This is based on a recent Boston-Shanghai nonstop round-trip, about 14 hours each way on a Boeing 787.
Airfare was only $650 round-trip, including up to two checked bags, a sign of the lack of demand in November (probably the ideal time for a tourist visit to Shanghai due to moderate weather and minimal rain), and the plane turned out to be only 2/3rds full. (incredibly boring video, intended for toddlers, of the plane pulling in to park)
Hainan has a higher staff-to-passenger ratio at the check-in counters. Even though I arrived right at the magic 2-hour-prior peak moment, the typical 45-minute line to check in was absent. A helpful Chinese woman whose English was good checked me in and had me on my way to security within a few minutes of arriving at the curb.
Massport invested heavily in signs promoting free WiFi at Logan:
… and then did the usual American-quality job of provisioning to ISDN speeds:
(See below for how this is 1/100th the speed of WiFi at Shanghai Pudong Airport.)
Thanks to the plane being only 2/3rds full, boarding was a lot faster than less stressful than a typical JetBlue or United attempt to board a narrow-body plane with fewer passengers.
The ordinary economy-class seats are arranged as 3-3-3 and have a reasonable amount of legroom (I’m 6′ tall) and a reasonable recline. I had a whole row of three seats to myself (“poor man’s business class”). Even if the plane had been full, though, it would have been vastly better than sitting in coach on a U.S. carrier. More than 90 percent of the customers are Chinese, so the probability of sitting next to a tall obese person would have been low and, as mentioned above, the legroom is at least as good as on JetBlue and much better than what the typical U.S. carrier provides in coach. Chinese kids are generally cheerful, so the chance of being near a screaming child is also lower than on a carrier catering to Western customers.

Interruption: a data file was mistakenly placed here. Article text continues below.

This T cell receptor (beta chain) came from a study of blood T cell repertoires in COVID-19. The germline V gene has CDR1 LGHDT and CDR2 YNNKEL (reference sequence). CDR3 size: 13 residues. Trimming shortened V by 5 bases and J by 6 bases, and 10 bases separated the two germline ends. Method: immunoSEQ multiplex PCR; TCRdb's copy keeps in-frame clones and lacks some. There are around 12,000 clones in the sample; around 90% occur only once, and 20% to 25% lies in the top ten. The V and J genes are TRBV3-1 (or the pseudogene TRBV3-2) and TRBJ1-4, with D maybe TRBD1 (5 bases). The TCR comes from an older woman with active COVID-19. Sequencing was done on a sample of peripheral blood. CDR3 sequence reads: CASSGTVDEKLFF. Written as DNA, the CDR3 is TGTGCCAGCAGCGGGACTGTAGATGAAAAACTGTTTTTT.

The flight attendants begin the flight by standing solemnly near the front of each section and introducing themselves as a group, thanking passengers for entrusting them with this voyage, and expressing the hope that their service will bring us pleasure. They then bow to all of the passengers. All of the flight attendants appeared to be women in their 20s or 30s, elegantly attired in a Chinese-patterned dress. In other words, the people on both flights actually matched the flight attendants you might see in an ad for the airline. From a Hainan web page describing the uniforms designed by Laurence-Xu and introduced in 2017:
From the same web page:
At the same time as our introduction of the Rosy Clouds uniform line, Hainan Airlines has consulted with renowned make-up artist Mao Geping to create a new look that is both simple and sophisticated. This new style is fresh and clean, enhancing the natural beauty that is already there rather than garishly painting over it. The sandy color of the women’s lipstick echoes the colors of the cabin interior. The pearlescent eye shadow not only matches the blue and grays of the uniform but also the fabric on the seats. Our beautiful new uniforms paired with the elegant women who wear them creates a new professional image of the Hainan Airlines flight attendants.
Service is much more soft-spoken and elegant than in the U.S. They do use carts for serving meals from trays, but otherwise everything is done with trays including trash collection. Apparently a Chinese customer does not want to see a flight attendant carrying a trash bag down the aisle. Every passenger is provided with a kit containing a sleep mask, ear plugs, toothbrush and toothpaste, and travel socks. Headphones are offered at no charge.
The plane was configured to deliver WiFi Internet, but the service was not available on our flight. I am not sure how it would have worked given a route that goes over Greenland, Svalbard, and Siberia.
Food service is calibrated to the non-obese and the sleeping: a light dinner, some self-service snacks, sandwiches starting after about 6 hours, and a medium-sized breakfast. Pitchers of green and black tea are prepared for the Chinese customers. A request for coffee yields a cup made with freeze-dried instant coffee. If you’re planning to stay up for the flight and are accustomed to the American diet, it would make sense to bring fruit, nuts, carrot sticks, and cold-brew coffee.
I was expecting the Boeing 787 to be a whole new world of comfort and quiet and the noise control for a composite fuselage does seem impressive. However, the net result does not seem dramatically quieter than the front portion of a Boeing 737, for example (I neglected to bring my sound level meter, and the iOS ones are junk). Cabin pressure at 33,000′ was 4,650′ according to ForeFlight (3.8 psi versus 12.4 psi, for a differential of 8.6 (compare to 7.8 max differential on a Boeing 737, so I am not sure what all of the fuss is about)). Walking up and down the aisle it is plain that there is a “extra noise zone” near the back of the wing and therefore the engine exhaust. Try to avoid a seat around row 46. Seats farther back were actually quieter.